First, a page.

15. rkm rdt
      Artistic

      rkm rdt Well-Known Member Donator Full Member

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      Why does everyone want to be a dental technician ?
       
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    16. JMN
      Curious

      JMN Christian Member Donator Full Member

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      Because patients bite.
       
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    17. CoolHandLuke
      Fiendish

      CoolHandLuke Well-Known Member Full Member

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      nothing wrong with wanting to do your own lab work. just food for thought, though: whatever you are learning to do, and are doing pretty ok at, most labs have 1000 times the experience.

      however, that said lets answer your questions: looks like digitally you may already have enough foundation to do analog work. but i caution you to do so, because it is much more labour intensive and time intensive. most prosthos i know like to stick to something they know, like implantology or cosmetics. doing the general dentistry route is highly complex. for you to do that AND your own lab work - i have to wonder how many hours do you think the day has ? pouring, articulating, scan design, digital manufacturing, baking, all on top of clinical evaluations, placing implants and cementing/bonding cases... that is an unfortunately impossible load of work without being a monumentally dedicated team.

      so basically i'm saying focus your efforts. be a lab that specializes in Lithium Disilicate (or Lithium Silicate) and grow.

      all good labs start as a small company focused on a single product, and grew. it so happens that the way many labs grow is focusing on one product above all others. hence glideterribly. a lab that focused on manufacturing one product, doing it as best they can, and content to mostly ignore all other efforts.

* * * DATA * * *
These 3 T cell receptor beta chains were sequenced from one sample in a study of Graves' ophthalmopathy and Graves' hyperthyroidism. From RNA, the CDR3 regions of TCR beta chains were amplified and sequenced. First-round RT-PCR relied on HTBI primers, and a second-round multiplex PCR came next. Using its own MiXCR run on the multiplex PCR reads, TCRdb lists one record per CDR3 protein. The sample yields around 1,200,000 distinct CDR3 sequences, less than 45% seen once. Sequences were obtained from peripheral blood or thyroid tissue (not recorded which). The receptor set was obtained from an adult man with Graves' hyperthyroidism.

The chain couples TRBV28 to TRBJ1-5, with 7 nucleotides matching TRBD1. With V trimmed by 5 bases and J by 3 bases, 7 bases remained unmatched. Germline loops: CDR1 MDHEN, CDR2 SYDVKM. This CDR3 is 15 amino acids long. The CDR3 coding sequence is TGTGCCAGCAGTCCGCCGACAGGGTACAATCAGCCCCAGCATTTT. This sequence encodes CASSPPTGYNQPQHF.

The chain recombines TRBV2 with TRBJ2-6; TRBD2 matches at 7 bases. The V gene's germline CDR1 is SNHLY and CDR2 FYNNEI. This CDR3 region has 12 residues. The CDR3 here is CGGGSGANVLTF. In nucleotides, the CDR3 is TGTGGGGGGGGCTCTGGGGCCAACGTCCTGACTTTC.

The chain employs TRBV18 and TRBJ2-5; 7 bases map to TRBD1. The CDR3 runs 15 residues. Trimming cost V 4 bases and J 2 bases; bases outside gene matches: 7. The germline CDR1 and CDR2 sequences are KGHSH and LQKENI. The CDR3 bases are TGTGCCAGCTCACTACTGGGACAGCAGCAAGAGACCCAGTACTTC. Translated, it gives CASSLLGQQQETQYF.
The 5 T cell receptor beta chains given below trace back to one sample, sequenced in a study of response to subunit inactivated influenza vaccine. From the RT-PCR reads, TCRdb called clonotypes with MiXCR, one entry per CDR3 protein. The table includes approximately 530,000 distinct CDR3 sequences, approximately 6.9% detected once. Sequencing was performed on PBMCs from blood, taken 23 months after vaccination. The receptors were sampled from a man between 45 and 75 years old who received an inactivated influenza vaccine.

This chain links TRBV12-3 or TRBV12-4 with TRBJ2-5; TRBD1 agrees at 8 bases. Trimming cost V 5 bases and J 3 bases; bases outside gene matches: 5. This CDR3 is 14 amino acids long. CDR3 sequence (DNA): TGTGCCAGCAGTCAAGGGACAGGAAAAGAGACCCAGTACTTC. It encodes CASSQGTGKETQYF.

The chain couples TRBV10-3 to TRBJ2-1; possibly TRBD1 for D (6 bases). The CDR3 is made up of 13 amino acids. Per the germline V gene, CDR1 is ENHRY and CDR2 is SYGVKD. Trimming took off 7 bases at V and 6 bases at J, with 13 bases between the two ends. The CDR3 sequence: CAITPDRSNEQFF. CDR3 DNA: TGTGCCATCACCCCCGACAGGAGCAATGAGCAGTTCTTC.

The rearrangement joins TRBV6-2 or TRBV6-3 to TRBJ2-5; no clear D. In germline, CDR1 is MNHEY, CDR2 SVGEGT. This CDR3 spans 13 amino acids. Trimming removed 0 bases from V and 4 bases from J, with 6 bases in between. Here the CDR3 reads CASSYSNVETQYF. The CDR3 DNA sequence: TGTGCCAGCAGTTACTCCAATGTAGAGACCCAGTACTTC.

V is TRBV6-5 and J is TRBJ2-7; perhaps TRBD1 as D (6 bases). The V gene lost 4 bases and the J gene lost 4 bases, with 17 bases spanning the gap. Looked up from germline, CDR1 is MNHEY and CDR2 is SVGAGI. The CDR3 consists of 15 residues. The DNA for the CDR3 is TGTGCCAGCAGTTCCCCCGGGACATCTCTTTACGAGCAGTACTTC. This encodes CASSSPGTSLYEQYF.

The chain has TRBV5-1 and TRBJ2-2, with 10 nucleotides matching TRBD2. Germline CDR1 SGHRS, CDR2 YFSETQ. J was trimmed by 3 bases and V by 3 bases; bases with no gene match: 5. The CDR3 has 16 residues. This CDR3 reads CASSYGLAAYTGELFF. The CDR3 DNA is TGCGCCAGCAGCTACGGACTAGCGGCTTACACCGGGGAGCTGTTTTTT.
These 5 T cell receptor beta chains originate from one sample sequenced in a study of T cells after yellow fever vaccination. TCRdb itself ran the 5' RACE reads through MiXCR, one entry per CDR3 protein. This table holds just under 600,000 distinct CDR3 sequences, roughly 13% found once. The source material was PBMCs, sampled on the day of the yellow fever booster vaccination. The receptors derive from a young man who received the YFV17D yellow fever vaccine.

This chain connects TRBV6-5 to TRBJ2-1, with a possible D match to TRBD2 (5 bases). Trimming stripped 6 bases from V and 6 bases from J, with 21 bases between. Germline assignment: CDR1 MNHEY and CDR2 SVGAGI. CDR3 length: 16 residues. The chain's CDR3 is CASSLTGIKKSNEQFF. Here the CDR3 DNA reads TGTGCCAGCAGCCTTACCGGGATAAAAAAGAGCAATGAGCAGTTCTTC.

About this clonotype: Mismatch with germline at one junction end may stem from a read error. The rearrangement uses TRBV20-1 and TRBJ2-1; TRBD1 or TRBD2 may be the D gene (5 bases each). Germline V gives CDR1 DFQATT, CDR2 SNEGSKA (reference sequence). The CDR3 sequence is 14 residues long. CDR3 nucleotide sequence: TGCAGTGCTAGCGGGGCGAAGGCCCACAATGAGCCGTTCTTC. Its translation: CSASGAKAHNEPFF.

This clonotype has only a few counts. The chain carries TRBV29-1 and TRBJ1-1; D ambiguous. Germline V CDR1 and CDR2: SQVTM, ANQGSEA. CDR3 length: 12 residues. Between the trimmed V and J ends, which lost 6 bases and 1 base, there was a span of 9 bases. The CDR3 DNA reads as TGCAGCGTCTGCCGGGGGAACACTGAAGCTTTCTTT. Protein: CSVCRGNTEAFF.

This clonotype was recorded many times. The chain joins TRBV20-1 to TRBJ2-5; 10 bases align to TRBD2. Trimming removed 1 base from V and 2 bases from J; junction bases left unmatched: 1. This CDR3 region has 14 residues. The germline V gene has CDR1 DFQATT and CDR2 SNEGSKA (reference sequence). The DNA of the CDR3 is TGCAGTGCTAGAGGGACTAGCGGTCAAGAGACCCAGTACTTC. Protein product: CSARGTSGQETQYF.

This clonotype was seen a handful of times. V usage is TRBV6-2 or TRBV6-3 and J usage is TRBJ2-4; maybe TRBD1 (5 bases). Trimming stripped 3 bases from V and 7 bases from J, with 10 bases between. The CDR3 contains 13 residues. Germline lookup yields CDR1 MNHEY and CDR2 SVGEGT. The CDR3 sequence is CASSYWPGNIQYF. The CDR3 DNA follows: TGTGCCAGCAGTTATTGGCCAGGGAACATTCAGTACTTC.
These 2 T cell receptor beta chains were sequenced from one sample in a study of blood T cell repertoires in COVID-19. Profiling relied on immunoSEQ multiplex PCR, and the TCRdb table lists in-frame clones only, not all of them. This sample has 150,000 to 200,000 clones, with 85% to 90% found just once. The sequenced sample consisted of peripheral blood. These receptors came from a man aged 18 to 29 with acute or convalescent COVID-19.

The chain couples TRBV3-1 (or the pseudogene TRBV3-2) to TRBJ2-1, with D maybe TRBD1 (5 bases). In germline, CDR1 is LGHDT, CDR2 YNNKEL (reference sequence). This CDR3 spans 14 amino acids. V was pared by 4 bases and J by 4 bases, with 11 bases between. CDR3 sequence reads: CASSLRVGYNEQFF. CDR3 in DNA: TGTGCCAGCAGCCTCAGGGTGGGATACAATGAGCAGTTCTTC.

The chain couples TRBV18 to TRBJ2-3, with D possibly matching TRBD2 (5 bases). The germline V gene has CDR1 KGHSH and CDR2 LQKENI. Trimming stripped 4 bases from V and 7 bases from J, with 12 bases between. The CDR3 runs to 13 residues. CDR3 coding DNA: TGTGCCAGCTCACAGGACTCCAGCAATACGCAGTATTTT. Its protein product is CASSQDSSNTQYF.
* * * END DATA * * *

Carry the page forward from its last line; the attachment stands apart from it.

so get on your horse and back it. if you do the clinical side, get people who do lab work well, and figure out how their skills can be put to use. a team of skilled porcelain artists will be crap at full contour digital manufacturing. but they will be good if someone can create for them good iZir style frames for layering. but again you need skilled partners to make those frames.

      so unfocused work will either lead you to outsource a lot, or focusing will allow your team to shine.

      i'll let you figure out where that leads.

      always have a lawyer and an accountant on speed dial, never plan to do something you have no experience doing, until it has been done for you enough times that you can confidently break ground.

      big expensive machines come with big expensive repair bills.

      places with >10 employees will need on the job WHMIS or other similar training if you are in Canada.

      your greatest assets to your lab get up and go home at night. treat them respectfully.

      take CE seriously.

      sometimes a single tooth can be harder to make than a 9 unit bridge. accept this fact and move on.
       
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    18. ztech

      ztech Active Member Full Member

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      Just curious, what program are you attending?
       
    19. Paul Springs

      Paul Springs New Member Full Member

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      Montefiore
       
    20. Paul Springs

      Paul Springs New Member Full Member

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      This is exactly the sort of tip I meant. That said, it's also something I already knew about, which is why I brought it up. It's a classic case of unknown unknowns -- you have no idea what you don't know until you find out you never knew it. Any similar lifehacks or re-thinkings of traditional techniques that really never made sense?